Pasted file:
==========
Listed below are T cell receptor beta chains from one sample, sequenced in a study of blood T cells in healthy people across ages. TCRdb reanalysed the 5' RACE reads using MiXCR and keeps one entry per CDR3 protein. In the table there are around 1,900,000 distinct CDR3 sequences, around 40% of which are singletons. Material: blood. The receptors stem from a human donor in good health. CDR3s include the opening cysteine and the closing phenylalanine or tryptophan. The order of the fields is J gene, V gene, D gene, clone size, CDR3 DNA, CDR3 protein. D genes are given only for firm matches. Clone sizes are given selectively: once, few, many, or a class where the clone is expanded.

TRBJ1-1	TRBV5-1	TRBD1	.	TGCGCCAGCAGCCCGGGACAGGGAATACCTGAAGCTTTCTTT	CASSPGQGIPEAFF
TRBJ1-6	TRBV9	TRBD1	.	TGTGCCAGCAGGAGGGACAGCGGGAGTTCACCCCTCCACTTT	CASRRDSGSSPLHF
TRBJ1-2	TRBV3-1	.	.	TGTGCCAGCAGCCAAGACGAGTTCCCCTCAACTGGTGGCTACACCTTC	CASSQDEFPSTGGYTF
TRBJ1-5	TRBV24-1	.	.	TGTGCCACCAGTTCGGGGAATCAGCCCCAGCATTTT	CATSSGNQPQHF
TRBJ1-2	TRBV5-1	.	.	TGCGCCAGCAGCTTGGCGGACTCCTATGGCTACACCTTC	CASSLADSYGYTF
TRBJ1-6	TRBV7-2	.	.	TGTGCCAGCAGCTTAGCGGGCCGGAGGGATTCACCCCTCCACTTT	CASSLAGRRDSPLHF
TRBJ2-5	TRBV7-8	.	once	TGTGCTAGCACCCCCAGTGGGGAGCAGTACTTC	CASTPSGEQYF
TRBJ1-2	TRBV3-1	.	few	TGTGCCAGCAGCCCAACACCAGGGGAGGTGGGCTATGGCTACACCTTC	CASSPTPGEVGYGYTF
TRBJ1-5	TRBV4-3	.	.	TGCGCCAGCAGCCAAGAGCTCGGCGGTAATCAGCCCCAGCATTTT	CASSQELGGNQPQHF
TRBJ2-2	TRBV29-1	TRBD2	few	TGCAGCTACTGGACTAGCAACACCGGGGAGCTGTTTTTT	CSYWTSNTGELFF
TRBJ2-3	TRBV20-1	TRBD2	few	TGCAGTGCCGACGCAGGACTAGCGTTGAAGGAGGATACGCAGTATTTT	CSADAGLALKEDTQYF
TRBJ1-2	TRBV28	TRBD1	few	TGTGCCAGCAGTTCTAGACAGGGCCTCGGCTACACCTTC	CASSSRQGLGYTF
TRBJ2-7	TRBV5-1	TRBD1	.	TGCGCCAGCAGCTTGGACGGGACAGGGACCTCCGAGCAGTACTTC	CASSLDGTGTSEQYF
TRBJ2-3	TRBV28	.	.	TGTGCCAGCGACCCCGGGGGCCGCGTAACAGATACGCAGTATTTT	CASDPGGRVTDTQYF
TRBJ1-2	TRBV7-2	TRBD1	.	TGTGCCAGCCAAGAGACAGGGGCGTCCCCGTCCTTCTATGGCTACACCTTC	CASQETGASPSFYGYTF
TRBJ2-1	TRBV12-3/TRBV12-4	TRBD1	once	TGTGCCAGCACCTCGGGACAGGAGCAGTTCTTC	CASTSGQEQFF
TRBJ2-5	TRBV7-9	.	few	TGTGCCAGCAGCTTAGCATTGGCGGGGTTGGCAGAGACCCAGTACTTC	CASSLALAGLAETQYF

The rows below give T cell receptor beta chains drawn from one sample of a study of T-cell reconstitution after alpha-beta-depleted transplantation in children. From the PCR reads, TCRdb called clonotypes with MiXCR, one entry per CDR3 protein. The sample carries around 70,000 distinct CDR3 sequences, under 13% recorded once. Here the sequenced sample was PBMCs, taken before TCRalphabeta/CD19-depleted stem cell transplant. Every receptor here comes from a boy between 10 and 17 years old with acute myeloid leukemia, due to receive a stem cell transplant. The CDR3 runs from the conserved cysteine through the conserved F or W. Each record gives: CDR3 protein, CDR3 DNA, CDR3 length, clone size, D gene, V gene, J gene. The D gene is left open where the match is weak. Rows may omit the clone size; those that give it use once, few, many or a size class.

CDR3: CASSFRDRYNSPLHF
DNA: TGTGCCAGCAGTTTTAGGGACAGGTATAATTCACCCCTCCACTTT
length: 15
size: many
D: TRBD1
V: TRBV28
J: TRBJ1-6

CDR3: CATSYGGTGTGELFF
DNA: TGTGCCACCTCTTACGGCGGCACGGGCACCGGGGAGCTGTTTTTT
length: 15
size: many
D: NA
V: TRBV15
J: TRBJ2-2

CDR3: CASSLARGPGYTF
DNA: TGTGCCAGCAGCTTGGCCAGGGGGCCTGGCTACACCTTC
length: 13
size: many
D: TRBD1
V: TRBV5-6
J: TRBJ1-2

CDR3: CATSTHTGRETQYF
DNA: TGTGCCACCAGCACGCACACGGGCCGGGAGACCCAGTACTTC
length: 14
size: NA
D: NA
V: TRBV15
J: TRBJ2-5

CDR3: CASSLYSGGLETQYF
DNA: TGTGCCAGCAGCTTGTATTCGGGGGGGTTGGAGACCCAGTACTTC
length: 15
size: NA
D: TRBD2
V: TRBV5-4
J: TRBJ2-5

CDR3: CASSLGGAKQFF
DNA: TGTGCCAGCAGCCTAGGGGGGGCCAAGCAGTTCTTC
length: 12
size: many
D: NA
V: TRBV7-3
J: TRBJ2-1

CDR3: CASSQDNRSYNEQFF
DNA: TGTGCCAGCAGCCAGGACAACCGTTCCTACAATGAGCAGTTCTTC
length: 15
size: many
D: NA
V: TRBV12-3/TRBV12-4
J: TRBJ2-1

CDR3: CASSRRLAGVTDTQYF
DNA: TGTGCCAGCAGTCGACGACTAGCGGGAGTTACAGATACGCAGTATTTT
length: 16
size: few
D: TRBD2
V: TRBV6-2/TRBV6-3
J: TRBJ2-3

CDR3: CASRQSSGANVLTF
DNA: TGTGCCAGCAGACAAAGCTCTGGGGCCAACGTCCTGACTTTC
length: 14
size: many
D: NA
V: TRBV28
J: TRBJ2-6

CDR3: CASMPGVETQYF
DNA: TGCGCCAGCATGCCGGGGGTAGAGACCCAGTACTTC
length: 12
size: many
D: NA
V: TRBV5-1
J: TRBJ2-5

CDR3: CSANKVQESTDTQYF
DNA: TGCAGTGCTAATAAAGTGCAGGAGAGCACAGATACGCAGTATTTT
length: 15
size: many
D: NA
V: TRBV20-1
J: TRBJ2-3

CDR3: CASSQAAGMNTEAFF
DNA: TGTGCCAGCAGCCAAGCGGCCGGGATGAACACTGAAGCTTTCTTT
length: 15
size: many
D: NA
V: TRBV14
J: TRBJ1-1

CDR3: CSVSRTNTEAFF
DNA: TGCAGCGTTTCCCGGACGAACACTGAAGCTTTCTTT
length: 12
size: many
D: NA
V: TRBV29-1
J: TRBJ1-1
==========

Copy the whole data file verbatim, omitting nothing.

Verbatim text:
Listed below are T cell receptor beta chains from one sample, sequenced in a study of blood T cells in healthy people across ages. TCRdb reanalysed the 5' RACE reads using MiXCR and keeps one entry per CDR3 protein. In the table there are around 1,900,000 distinct CDR3 sequences, around 40% of which are singletons. Material: blood. The receptors stem from a human donor in good health. CDR3s include the opening cysteine and the closing phenylalanine or tryptophan. The order of the fields is J gene, V gene, D gene, clone size, CDR3 DNA, CDR3 protein. D genes are given only for firm matches. Clone sizes are given selectively: once, few, many, or a class where the clone is expanded.

TRBJ1-1	TRBV5-1	TRBD1	.	TGCGCCAGCAGCCCGGGACAGGGAATACCTGAAGCTTTCTTT	CASSPGQGIPEAFF
TRBJ1-6	TRBV9	TRBD1	.	TGTGCCAGCAGGAGGGACAGCGGGAGTTCACCCCTCCACTTT	CASRRDSGSSPLHF
TRBJ1-2	TRBV3-1	.	.	TGTGCCAGCAGCCAAGACGAGTTCCCCTCAACTGGTGGCTACACCTTC	CASSQDEFPSTGGYTF
TRBJ1-5	TRBV24-1	.	.	TGTGCCACCAGTTCGGGGAATCAGCCCCAGCATTTT	CATSSGNQPQHF
TRBJ1-2	TRBV5-1	.	.	TGCGCCAGCAGCTTGGCGGACTCCTATGGCTACACCTTC	CASSLADSYGYTF
TRBJ1-6	TRBV7-2	.	.	TGTGCCAGCAGCTTAGCGGGCCGGAGGGATTCACCCCTCCACTTT	CASSLAGRRDSPLHF
TRBJ2-5	TRBV7-8	.	once	TGTGCTAGCACCCCCAGTGGGGAGCAGTACTTC	CASTPSGEQYF
TRBJ1-2	TRBV3-1	.	few	TGTGCCAGCAGCCCAACACCAGGGGAGGTGGGCTATGGCTACACCTTC	CASSPTPGEVGYGYTF
TRBJ1-5	TRBV4-3	.	.	TGCGCCAGCAGCCAAGAGCTCGGCGGTAATCAGCCCCAGCATTTT	CASSQELGGNQPQHF
TRBJ2-2	TRBV29-1	TRBD2	few	TGCAGCTACTGGACTAGCAACACCGGGGAGCTGTTTTTT	CSYWTSNTGELFF
TRBJ2-3	TRBV20-1	TRBD2	few	TGCAGTGCCGACGCAGGACTAGCGTTGAAGGAGGATACGCAGTATTTT	CSADAGLALKEDTQYF
TRBJ1-2	TRBV28	TRBD1	few	TGTGCCAGCAGTTCTAGACAGGGCCTCGGCTACACCTTC	CASSSRQGLGYTF
TRBJ2-7	TRBV5-1	TRBD1	.	TGCGCCAGCAGCTTGGACGGGACAGGGACCTCCGAGCAGTACTTC	CASSLDGTGTSEQYF
TRBJ2-3	TRBV28	.	.	TGTGCCAGCGACCCCGGGGGCCGCGTAACAGATACGCAGTATTTT	CASDPGGRVTDTQYF
TRBJ1-2	TRBV7-2	TRBD1	.	TGTGCCAGCCAAGAGACAGGGGCGTCCCCGTCCTTCTATGGCTACACCTTC	CASQETGASPSFYGYTF
TRBJ2-1	TRBV12-3/TRBV12-4	TRBD1	once	TGTGCCAGCACCTCGGGACAGGAGCAGTTCTTC	CASTSGQEQFF
TRBJ2-5	TRBV7-9	.	few	TGTGCCAGCAGCTTAGCATTGGCGGGGTTGGCAGAGACCCAGTACTTC	CASSLALAGLAETQYF

The rows below give T cell receptor beta chains drawn from one sample of a study of T-cell reconstitution after alpha-beta-depleted transplantation in children. From the PCR reads, TCRdb called clonotypes with MiXCR, one entry per CDR3 protein. The sample carries around 70,000 distinct CDR3 sequences, under 13% recorded once. Here the sequenced sample was PBMCs, taken before TCRalphabeta/CD19-depleted stem cell transplant. Every receptor here comes from a boy between 10 and 17 years old with acute myeloid leukemia, due to receive a stem cell transplant. The CDR3 runs from the conserved cysteine through the conserved F or W. Each record gives: CDR3 protein, CDR3 DNA, CDR3 length, clone size, D gene, V gene, J gene. The D gene is left open where the match is weak. Rows may omit the clone size; those that give it use once, few, many or a size class.

CDR3: CASSFRDRYNSPLHF
DNA: TGTGCCAGCAGTTTTAGGGACAGGTATAATTCACCCCTCCACTTT
length: 15
size: many
D: TRBD1
V: TRBV28
J: TRBJ1-6

CDR3: CATSYGGTGTGELFF
DNA: TGTGCCACCTCTTACGGCGGCACGGGCACCGGGGAGCTGTTTTTT
length: 15
size: many
D: NA
V: TRBV15
J: TRBJ2-2

CDR3: CASSLARGPGYTF
DNA: TGTGCCAGCAGCTTGGCCAGGGGGCCTGGCTACACCTTC
length: 13
size: many
D: TRBD1
V: TRBV5-6
J: TRBJ1-2

CDR3: CATSTHTGRETQYF
DNA: TGTGCCACCAGCACGCACACGGGCCGGGAGACCCAGTACTTC
length: 14
size: NA
D: NA
V: TRBV15
J: TRBJ2-5

CDR3: CASSLYSGGLETQYF
DNA: TGTGCCAGCAGCTTGTATTCGGGGGGGTTGGAGACCCAGTACTTC
length: 15
size: NA
D: TRBD2
V: TRBV5-4
J: TRBJ2-5

CDR3: CASSLGGAKQFF
DNA: TGTGCCAGCAGCCTAGGGGGGGCCAAGCAGTTCTTC
length: 12
size: many
D: NA
V: TRBV7-3
J: TRBJ2-1

CDR3: CASSQDNRSYNEQFF
DNA: TGTGCCAGCAGCCAGGACAACCGTTCCTACAATGAGCAGTTCTTC
length: 15
size: many
D: NA
V: TRBV12-3/TRBV12-4
J: TRBJ2-1

CDR3: CASSRRLAGVTDTQYF
DNA: TGTGCCAGCAGTCGACGACTAGCGGGAGTTACAGATACGCAGTATTTT
length: 16
size: few
D: TRBD2
V: TRBV6-2/TRBV6-3
J: TRBJ2-3

CDR3: CASRQSSGANVLTF
DNA: TGTGCCAGCAGACAAAGCTCTGGGGCCAACGTCCTGACTTTC
length: 14
size: many
D: NA
V: TRBV28
J: TRBJ2-6

CDR3: CASMPGVETQYF
DNA: TGCGCCAGCATGCCGGGGGTAGAGACCCAGTACTTC
length: 12
size: many
D: NA
V: TRBV5-1
J: TRBJ2-5

CDR3: CSANKVQESTDTQYF
DNA: TGCAGTGCTAATAAAGTGCAGGAGAGCACAGATACGCAGTATTTT
length: 15
size: many
D: NA
V: TRBV20-1
J: TRBJ2-3

CDR3: CASSQAAGMNTEAFF
DNA: TGTGCCAGCAGCCAAGCGGCCGGGATGAACACTGAAGCTTTCTTT
length: 15
size: many
D: NA
V: TRBV14
J: TRBJ1-1

CDR3: CSVSRTNTEAFF
DNA: TGCAGCGTTTCCCGGACGAACACTGAAGCTTTCTTT
length: 12
size: many
D: NA
V: TRBV29-1
J: TRBJ1-1